- Associated Press - Thursday, May 8, 2014

COLUMBIA, S.C. (AP) - Senate Finance Chairman Hugh Leatherman says South Carolina State University’s best chance of survival comes from a panel of current and former college presidents he put together.

The Senate on Thursday approved an additional clause in the state budget that directs the five-member panel to work with SC State officials in developing a plan to stabilize the school.

The state’s only public historically black university is in a financial hole. College officials sought a nearly $14 million state grant to cover the school’s bills through the end of June. Last week, the Budget and Control Board approved a $6 million loan to pay its oldest unpaid bills, as recommended by its chair, Gov. Nikki Haley. How the school will pay it back is unknown.

Leatherman cast the board’s loan no vote, saying the loan doesn’t solve anything. It’s a Band-Aid when the school needs a tourniquet, he said.

Sen. Darrell Jackson, D-Hopkins, said it’s not even that.

“It was a concrete life jacket that takes them down even sooner,” he said.

Haley intended her plan as a bridge until the Legislature passes a budget for the fiscal year beginning July 1. But Leatherman told her that is unrealistic, with only a month left in the session. Neither the House budget plan nor the Senate Finance proposal that is being debated on the floor this week includes any money toward SC State’s debt.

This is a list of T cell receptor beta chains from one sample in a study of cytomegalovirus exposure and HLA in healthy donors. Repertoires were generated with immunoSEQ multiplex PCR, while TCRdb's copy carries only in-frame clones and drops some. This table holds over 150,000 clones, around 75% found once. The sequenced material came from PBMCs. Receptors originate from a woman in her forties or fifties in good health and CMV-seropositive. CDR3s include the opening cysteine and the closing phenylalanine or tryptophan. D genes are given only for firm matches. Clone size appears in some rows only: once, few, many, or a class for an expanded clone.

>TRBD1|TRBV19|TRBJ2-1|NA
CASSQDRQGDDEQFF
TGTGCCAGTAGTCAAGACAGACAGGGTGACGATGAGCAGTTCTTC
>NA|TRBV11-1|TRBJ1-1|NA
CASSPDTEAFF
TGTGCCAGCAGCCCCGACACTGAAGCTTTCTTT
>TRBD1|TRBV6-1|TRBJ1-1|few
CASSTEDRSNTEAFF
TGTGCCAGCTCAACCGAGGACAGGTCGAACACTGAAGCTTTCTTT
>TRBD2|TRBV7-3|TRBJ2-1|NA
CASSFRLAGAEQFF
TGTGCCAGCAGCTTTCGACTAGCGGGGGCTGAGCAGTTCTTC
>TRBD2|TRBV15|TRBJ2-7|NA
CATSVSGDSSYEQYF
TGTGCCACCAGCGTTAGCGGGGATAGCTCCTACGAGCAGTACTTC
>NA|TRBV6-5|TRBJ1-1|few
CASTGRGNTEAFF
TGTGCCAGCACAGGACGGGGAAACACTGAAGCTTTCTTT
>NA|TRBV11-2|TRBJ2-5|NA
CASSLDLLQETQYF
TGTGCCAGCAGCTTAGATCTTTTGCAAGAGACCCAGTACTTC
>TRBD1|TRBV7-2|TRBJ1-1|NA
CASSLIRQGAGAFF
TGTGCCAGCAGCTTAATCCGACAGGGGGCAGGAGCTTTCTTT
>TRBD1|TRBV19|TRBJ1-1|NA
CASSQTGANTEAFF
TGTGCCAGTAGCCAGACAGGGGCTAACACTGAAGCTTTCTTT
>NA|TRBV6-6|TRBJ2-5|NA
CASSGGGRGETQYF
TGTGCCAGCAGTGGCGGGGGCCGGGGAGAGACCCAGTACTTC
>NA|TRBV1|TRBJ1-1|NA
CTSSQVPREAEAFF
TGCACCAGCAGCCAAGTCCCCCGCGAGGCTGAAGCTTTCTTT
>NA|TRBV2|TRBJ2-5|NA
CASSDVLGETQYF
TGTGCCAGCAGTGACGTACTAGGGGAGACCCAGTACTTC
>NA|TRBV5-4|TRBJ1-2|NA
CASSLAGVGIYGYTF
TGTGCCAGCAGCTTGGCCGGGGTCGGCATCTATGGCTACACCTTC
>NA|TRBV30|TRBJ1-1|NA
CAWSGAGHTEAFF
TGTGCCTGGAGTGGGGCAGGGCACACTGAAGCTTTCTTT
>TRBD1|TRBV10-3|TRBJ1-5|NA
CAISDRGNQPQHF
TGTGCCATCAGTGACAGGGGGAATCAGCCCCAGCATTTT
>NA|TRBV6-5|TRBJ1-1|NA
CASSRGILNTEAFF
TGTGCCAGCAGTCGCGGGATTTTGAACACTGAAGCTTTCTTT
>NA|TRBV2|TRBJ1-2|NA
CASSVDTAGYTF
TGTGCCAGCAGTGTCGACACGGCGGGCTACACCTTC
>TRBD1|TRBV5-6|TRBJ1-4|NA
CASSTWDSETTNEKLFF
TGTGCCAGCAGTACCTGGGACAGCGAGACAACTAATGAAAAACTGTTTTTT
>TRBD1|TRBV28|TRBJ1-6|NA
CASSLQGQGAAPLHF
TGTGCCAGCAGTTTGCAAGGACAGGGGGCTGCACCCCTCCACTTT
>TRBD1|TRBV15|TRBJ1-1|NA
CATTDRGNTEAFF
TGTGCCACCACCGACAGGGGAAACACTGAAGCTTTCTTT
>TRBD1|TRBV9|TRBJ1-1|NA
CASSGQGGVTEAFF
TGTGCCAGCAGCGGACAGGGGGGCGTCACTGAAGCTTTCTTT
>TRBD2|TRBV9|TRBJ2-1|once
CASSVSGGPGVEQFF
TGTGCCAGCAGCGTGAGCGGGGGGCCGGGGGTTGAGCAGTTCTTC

Leatherman said he’s not interested in bailing SC State out without a long-term plan for survival.

The five-member panel that will start meeting with SC State board members next week consists of University of South Carolina President Harris Pastides; former Clemson University President James Barker; former College of Charleston President Alex Sanders, who’s also a former state legislator; Francis Marion University President Luther Carter; and former Chief Justice Ernest Finney, who served as interim president of South Carolina State University in 2002-03.

Haley’s board-approved resolution requires SC State to spend up to $500,000 of the loan on financial consultants.

Leatherman said the advisory panel will do its work voluntarily. It’s expected to be a three-year effort.

“These five gentlemen know more about higher education than any group of people in the state of South Carolina,” Leatherman said. “I intend to see that we save that college. I would never, ever agree to close SC State.”

In addition to the $13.6 million the school needs to pay its bills, it agreed last month to repay $6.5 million diverted from a federal program. State Inspector General Patrick Maley found the school had diverted money meant for agriculture research to cover debts since 2007. Maley said he found no fraud, but rather a pattern of mismanagement that allowed the inappropriate practice to escalate out of control.



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